As most of you know or should know there is a fairly new signal between the tow plane and the sailplane. It is the rudder waggle. It means "There is something wrong with your sailplane". What could it be? One of several things. The most obvious is that your spoilers are open. Your first thought when you see that signal should be CHECK THE SPOILERS! It could mean your tail dolly is on. It does not mean your canopy is open as you would surely know that before the tow pilot, or at least I sure hope you would.

What it does NOT mean is RELEASE. The weekend before Christmas a sailplane in the eastern US was towed off with the spoilers open. Radio calls to the sailplane got no response. The tow pilot did the new rudder waggle signal. The sailplane pilot closed the spoilers and all went well. NOT!!!!! The sailplane pilot released and went into the trees. How did this happen? Somewhere along the communication line the ball was dropped. Certainly the sailplane pilot should have known the signal as it has been written about several times in the Soaring magazine. Or maybe the sailplane pilot is not a member of the SSA (another good reason to require club members and strongly encourage customers at commercial operations to belong to the SSA). What about his instructor? Maybe the sailplane pilot has had his certificate for several years and has not had any instruction since then. But wait a minute. What about a BFR? Certainly, the new signal is something covered in BFRs these days. What about the club or the commercial operation? Surely, there are safety meetings (such as the WINGS program) where these points are covered. Or at least when a new person is checked out to fly at a new field the check pilot makes sure that the new pilot knows the important signals between the tow pilot and the glider pilot.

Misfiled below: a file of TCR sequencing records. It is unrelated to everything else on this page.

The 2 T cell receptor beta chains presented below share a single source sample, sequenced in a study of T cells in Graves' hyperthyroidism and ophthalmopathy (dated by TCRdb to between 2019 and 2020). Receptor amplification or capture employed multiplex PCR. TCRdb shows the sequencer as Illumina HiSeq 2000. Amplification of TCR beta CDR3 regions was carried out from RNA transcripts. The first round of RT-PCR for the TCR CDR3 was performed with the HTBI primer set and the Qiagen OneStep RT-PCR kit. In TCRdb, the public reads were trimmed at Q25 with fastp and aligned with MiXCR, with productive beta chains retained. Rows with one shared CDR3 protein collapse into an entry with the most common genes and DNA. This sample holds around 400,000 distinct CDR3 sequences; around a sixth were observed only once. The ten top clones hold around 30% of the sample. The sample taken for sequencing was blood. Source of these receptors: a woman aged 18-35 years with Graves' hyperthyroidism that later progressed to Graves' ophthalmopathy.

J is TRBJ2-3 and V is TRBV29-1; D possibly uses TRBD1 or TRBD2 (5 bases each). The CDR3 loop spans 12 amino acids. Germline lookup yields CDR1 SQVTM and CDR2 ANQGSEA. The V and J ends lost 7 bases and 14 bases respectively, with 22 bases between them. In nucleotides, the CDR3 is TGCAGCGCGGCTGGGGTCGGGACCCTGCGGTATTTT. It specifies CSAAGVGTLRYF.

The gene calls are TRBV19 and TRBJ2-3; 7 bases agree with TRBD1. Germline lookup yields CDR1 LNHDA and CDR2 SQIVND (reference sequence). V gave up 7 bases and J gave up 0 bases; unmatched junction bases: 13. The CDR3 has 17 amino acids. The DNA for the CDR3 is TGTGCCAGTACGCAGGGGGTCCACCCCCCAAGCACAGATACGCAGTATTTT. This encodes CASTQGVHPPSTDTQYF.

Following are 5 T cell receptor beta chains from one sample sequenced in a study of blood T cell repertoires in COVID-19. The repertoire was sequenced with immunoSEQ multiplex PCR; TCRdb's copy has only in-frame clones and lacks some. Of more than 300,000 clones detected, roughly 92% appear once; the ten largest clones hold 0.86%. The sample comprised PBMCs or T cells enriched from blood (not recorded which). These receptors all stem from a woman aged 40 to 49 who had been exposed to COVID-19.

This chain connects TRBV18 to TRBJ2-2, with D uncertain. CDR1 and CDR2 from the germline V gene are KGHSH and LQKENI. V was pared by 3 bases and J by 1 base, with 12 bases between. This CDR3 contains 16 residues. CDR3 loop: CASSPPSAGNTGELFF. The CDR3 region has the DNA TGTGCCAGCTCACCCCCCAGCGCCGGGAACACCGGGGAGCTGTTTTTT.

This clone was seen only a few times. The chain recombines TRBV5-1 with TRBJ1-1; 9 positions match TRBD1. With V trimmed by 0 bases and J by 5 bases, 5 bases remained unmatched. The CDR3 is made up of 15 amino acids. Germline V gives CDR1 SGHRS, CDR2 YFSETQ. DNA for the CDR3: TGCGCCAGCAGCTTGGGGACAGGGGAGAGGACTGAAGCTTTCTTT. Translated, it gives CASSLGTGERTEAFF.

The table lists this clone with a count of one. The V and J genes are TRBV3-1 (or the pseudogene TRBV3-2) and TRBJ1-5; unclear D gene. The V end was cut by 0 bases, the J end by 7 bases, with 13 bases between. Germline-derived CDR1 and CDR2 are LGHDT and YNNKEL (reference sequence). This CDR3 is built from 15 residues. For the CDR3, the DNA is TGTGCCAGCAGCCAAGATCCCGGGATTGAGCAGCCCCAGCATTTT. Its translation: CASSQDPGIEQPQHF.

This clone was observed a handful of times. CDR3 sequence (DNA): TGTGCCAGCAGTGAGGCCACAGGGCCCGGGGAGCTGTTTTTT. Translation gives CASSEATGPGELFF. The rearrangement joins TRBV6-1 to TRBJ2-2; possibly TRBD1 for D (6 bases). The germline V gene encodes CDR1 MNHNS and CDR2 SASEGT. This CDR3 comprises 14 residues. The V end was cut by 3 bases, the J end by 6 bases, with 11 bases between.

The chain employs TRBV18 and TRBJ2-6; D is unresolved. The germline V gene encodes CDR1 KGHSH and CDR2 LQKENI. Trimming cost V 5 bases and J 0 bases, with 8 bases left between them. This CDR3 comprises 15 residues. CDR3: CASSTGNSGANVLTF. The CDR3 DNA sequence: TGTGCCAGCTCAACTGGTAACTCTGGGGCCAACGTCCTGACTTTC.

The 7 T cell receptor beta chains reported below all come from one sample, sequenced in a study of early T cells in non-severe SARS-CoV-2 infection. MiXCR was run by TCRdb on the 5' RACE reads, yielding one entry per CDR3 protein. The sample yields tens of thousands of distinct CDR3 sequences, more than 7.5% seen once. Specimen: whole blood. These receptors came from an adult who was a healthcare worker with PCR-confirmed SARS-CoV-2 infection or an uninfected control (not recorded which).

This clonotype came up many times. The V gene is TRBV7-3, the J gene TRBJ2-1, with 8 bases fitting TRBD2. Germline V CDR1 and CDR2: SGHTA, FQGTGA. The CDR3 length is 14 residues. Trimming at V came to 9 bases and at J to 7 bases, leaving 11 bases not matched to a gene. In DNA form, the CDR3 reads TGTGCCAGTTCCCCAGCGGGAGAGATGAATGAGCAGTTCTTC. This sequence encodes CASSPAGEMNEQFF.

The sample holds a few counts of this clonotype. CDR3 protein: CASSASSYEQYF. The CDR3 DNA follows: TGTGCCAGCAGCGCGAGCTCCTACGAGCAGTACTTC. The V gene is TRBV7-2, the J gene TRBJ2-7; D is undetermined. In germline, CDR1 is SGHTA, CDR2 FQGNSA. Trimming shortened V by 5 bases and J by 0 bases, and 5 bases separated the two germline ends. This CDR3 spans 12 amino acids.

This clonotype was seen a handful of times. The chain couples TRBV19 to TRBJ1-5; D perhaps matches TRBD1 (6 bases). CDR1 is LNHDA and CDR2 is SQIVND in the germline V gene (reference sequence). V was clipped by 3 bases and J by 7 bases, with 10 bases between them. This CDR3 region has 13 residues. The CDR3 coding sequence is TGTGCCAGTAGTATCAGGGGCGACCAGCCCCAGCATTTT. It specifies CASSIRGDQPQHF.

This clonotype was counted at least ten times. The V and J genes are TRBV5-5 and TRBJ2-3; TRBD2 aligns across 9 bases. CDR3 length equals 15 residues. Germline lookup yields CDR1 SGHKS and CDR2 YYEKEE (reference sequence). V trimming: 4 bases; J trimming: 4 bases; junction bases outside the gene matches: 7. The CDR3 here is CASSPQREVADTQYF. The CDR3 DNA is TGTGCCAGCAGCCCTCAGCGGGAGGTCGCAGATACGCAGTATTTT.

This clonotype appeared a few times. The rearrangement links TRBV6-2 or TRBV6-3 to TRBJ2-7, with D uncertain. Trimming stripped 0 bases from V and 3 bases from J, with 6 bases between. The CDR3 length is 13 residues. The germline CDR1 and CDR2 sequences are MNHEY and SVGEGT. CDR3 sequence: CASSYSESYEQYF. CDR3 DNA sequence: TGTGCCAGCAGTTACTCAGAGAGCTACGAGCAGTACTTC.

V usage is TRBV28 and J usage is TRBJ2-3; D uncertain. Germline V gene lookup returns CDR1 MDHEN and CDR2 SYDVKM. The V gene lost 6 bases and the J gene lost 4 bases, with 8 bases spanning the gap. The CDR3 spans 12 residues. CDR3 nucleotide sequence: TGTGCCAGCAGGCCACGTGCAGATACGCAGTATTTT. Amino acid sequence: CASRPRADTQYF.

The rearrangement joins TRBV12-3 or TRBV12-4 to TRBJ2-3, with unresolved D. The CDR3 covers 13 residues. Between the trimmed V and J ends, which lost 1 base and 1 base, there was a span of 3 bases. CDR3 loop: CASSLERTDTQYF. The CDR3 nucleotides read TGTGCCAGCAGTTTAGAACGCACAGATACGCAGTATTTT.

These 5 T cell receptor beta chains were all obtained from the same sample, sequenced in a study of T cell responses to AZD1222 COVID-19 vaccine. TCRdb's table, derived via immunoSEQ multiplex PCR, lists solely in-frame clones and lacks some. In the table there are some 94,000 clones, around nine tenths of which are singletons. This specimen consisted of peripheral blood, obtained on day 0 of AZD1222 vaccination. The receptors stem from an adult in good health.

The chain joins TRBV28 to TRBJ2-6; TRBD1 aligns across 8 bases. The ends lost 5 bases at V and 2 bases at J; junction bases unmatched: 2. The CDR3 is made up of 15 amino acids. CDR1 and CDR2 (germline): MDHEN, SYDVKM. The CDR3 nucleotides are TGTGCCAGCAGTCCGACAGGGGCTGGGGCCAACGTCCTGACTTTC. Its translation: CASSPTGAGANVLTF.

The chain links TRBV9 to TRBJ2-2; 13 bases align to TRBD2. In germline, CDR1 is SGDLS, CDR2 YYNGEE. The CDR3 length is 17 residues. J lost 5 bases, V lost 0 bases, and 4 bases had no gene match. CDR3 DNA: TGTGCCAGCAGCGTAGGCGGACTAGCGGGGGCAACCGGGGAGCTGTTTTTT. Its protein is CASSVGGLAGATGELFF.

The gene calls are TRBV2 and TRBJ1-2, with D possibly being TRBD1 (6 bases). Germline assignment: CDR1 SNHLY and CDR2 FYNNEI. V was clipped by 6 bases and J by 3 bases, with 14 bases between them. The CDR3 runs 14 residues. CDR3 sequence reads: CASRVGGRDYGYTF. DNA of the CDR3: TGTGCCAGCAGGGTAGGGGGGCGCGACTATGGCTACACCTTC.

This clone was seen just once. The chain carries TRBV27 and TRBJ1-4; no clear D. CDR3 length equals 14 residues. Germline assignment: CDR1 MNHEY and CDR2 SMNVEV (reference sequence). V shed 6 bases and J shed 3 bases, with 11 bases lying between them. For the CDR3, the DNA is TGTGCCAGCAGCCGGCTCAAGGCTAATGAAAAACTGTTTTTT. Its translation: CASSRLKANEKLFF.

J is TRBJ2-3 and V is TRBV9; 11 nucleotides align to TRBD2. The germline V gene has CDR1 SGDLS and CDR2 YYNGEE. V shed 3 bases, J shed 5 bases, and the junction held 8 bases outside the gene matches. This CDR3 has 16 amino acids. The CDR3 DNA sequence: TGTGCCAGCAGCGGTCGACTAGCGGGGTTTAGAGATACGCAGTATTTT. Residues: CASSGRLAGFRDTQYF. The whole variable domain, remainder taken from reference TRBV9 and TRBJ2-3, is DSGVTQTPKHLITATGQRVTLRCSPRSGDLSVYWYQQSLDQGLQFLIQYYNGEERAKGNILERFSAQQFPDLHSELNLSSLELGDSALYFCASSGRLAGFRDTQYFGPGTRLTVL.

With all of the above possible chances to know the rudder waggle signal how in the world could it not be known by every sailplane pilot flying today? Well, the truth of the matter is many sailplane pilots do not know the new signal. If you doubt the above statement start asking pilots the next time you are at your glider field. Who is at fault for this lack of communication that caused an accident? We all are. If your club is not having regular safety meetings then that club is not doing its best to promote safety. The same holds true for commercial operators. The same also holds true for each and every one of us in the soaring community. We are our brothers' (and sisters') keeper. We should be talking to each other about new as well as old safety issues. We don't have to have official safety meetings. When doing our after hours "hangar flying" some of the talk should be on safe flying. Think about it. You can help someone else not have an accident by simply asking a question or making a comment such as, "Hey, has everyone heard about the new rudder waggle signal?" or any number of other leading questions which will generate discussions on safety.

This accident could and should have been prevented. Think about it. You can prevent accidents not only for yourself but also for others.